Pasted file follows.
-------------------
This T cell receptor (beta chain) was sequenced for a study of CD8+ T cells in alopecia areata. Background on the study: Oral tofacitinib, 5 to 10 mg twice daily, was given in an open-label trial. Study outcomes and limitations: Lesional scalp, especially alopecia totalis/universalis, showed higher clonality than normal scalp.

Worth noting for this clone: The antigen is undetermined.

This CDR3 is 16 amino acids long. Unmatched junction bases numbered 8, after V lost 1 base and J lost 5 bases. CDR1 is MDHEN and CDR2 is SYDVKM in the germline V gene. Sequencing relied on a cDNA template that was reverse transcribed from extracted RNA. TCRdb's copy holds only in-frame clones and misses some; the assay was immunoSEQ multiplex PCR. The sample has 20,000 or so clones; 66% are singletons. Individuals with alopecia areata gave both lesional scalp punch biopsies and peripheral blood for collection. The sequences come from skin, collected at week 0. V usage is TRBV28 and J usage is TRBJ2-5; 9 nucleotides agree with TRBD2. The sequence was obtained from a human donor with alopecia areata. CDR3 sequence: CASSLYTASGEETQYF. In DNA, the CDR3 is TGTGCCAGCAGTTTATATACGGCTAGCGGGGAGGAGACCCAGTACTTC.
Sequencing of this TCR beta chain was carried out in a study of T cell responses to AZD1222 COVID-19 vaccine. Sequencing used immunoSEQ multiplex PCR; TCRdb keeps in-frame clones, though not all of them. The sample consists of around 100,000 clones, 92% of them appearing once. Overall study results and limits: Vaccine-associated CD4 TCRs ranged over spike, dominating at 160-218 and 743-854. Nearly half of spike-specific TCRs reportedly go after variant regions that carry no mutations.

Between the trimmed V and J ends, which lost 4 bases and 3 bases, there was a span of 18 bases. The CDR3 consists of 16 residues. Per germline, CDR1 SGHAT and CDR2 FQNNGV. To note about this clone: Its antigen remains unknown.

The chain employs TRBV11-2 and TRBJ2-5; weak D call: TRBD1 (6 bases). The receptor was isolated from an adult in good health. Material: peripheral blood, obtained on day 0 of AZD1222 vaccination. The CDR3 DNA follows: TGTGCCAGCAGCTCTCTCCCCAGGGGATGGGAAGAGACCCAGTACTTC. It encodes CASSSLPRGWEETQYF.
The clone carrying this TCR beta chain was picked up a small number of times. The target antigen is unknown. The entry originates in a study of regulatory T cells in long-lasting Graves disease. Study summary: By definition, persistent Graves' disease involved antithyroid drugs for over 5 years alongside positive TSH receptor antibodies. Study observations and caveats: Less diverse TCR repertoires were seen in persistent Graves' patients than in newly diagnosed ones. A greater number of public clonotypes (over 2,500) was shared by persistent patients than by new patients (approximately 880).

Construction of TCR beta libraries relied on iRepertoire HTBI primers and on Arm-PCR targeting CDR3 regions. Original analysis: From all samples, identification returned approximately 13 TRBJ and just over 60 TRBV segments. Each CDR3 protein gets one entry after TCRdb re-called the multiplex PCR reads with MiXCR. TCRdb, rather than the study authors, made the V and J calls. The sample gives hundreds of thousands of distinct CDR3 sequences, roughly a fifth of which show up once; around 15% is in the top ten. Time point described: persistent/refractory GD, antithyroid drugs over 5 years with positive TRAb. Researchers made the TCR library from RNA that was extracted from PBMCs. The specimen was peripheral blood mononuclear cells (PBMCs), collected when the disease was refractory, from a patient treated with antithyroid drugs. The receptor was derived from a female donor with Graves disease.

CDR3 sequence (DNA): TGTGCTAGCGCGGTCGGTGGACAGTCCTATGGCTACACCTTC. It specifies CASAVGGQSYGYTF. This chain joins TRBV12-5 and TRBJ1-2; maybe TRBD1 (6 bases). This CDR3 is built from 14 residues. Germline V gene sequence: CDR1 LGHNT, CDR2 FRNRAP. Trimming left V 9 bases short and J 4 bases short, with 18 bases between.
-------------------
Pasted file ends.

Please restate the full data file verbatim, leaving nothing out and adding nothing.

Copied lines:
This T cell receptor (beta chain) was sequenced for a study of CD8+ T cells in alopecia areata. Background on the study: Oral tofacitinib, 5 to 10 mg twice daily, was given in an open-label trial. Study outcomes and limitations: Lesional scalp, especially alopecia totalis/universalis, showed higher clonality than normal scalp.

Worth noting for this clone: The antigen is undetermined.

This CDR3 is 16 amino acids long. Unmatched junction bases numbered 8, after V lost 1 base and J lost 5 bases. CDR1 is MDHEN and CDR2 is SYDVKM in the germline V gene. Sequencing relied on a cDNA template that was reverse transcribed from extracted RNA. TCRdb's copy holds only in-frame clones and misses some; the assay was immunoSEQ multiplex PCR. The sample has 20,000 or so clones; 66% are singletons. Individuals with alopecia areata gave both lesional scalp punch biopsies and peripheral blood for collection. The sequences come from skin, collected at week 0. V usage is TRBV28 and J usage is TRBJ2-5; 9 nucleotides agree with TRBD2. The sequence was obtained from a human donor with alopecia areata. CDR3 sequence: CASSLYTASGEETQYF. In DNA, the CDR3 is TGTGCCAGCAGTTTATATACGGCTAGCGGGGAGGAGACCCAGTACTTC.
Sequencing of this TCR beta chain was carried out in a study of T cell responses to AZD1222 COVID-19 vaccine. Sequencing used immunoSEQ multiplex PCR; TCRdb keeps in-frame clones, though not all of them. The sample consists of around 100,000 clones, 92% of them appearing once. Overall study results and limits: Vaccine-associated CD4 TCRs ranged over spike, dominating at 160-218 and 743-854. Nearly half of spike-specific TCRs reportedly go after variant regions that carry no mutations.

Between the trimmed V and J ends, which lost 4 bases and 3 bases, there was a span of 18 bases. The CDR3 consists of 16 residues. Per germline, CDR1 SGHAT and CDR2 FQNNGV. To note about this clone: Its antigen remains unknown.

The chain employs TRBV11-2 and TRBJ2-5; weak D call: TRBD1 (6 bases). The receptor was isolated from an adult in good health. Material: peripheral blood, obtained on day 0 of AZD1222 vaccination. The CDR3 DNA follows: TGTGCCAGCAGCTCTCTCCCCAGGGGATGGGAAGAGACCCAGTACTTC. It encodes CASSSLPRGWEETQYF.
The clone carrying this TCR beta chain was picked up a small number of times. The target antigen is unknown. The entry originates in a study of regulatory T cells in long-lasting Graves disease. Study summary: By definition, persistent Graves' disease involved antithyroid drugs for over 5 years alongside positive TSH receptor antibodies. Study observations and caveats: Less diverse TCR repertoires were seen in persistent Graves' patients than in newly diagnosed ones. A greater number of public clonotypes (over 2,500) was shared by persistent patients than by new patients (approximately 880).

Construction of TCR beta libraries relied on iRepertoire HTBI primers and on Arm-PCR targeting CDR3 regions. Original analysis: From all samples, identification returned approximately 13 TRBJ and just over 60 TRBV segments. Each CDR3 protein gets one entry after TCRdb re-called the multiplex PCR reads with MiXCR. TCRdb, rather than the study authors, made the V and J calls. The sample gives hundreds of thousands of distinct CDR3 sequences, roughly a fifth of which show up once; around 15% is in the top ten. Time point described: persistent/refractory GD, antithyroid drugs over 5 years with positive TRAb. Researchers made the TCR library from RNA that was extracted from PBMCs. The specimen was peripheral blood mononuclear cells (PBMCs), collected when the disease was refractory, from a patient treated with antithyroid drugs. The receptor was derived from a female donor with Graves disease.

CDR3 sequence (DNA): TGTGCTAGCGCGGTCGGTGGACAGTCCTATGGCTACACCTTC. It specifies CASAVGGQSYGYTF. This chain joins TRBV12-5 and TRBJ1-2; maybe TRBD1 (6 bases). This CDR3 is built from 14 residues. Germline V gene sequence: CDR1 LGHNT, CDR2 FRNRAP. Trimming left V 9 bases short and J 4 bases short, with 18 bases between.